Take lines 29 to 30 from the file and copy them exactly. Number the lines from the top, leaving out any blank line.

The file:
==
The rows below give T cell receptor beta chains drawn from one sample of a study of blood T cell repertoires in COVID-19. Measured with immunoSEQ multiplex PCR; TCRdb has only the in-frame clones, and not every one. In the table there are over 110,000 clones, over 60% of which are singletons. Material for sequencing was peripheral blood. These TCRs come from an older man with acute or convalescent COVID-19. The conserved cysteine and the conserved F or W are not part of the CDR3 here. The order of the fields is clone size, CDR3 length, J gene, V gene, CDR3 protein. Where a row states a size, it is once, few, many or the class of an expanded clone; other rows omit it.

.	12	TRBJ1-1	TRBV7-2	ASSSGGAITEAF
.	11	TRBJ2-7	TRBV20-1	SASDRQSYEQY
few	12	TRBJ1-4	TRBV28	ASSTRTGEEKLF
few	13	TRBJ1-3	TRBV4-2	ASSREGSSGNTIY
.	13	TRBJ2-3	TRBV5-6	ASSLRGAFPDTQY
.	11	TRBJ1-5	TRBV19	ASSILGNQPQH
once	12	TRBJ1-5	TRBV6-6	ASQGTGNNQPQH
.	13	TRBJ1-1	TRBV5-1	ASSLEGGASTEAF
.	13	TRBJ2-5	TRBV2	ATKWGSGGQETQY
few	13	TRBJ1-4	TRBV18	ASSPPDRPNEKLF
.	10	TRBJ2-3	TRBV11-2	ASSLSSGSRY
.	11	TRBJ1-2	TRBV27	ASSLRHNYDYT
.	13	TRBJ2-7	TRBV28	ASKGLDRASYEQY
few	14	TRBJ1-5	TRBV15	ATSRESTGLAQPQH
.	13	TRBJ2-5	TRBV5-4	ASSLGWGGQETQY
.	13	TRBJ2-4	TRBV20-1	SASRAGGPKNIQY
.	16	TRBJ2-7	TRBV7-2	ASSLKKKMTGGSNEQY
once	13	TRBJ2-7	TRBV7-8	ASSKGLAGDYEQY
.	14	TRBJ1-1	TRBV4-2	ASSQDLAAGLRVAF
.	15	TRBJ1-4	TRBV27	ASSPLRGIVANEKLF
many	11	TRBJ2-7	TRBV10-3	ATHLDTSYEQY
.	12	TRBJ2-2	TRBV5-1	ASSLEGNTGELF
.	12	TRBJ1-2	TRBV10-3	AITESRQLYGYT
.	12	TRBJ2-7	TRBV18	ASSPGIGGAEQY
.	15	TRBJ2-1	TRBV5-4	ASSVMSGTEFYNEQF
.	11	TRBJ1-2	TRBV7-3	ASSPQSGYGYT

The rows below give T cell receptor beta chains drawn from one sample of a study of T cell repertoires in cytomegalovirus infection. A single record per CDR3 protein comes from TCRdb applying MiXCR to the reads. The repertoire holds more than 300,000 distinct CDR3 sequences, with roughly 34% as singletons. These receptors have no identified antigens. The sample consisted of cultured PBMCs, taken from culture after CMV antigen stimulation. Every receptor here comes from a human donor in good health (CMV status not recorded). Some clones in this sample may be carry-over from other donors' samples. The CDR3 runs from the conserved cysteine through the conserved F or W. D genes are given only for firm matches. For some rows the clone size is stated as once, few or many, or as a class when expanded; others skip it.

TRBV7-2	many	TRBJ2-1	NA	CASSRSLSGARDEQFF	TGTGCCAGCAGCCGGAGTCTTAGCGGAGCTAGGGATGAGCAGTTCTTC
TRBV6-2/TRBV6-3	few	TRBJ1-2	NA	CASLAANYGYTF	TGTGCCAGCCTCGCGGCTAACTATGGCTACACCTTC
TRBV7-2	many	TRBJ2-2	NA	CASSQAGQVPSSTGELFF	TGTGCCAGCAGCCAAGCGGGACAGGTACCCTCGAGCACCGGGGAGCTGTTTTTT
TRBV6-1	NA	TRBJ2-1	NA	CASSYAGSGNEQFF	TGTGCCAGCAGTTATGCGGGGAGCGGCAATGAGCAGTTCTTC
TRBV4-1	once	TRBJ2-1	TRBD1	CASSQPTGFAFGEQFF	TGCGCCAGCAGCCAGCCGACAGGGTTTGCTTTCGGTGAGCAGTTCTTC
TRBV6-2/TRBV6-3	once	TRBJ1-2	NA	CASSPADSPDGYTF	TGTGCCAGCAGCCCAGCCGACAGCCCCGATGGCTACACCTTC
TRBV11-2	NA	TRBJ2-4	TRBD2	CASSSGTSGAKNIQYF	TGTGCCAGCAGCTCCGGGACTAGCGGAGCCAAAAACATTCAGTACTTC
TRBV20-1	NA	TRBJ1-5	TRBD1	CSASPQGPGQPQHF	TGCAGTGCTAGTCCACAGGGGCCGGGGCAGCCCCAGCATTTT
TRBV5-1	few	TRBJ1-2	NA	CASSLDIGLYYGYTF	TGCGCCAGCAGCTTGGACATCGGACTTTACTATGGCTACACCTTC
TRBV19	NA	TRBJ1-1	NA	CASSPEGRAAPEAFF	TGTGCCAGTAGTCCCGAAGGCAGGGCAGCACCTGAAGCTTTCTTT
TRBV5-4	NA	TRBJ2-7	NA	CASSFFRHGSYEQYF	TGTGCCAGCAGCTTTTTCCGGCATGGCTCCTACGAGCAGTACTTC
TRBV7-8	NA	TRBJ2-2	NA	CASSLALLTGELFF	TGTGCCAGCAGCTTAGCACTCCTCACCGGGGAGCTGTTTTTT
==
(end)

TRBV7-2	many	TRBJ2-1	NA	CASSRSLSGARDEQFF	TGTGCCAGCAGCCGGAGTCTTAGCGGAGCTAGGGATGAGCAGTTCTTC
TRBV6-2/TRBV6-3	few	TRBJ1-2	NA	CASLAANYGYTF	TGTGCCAGCCTCGCGGCTAACTATGGCTACACCTTC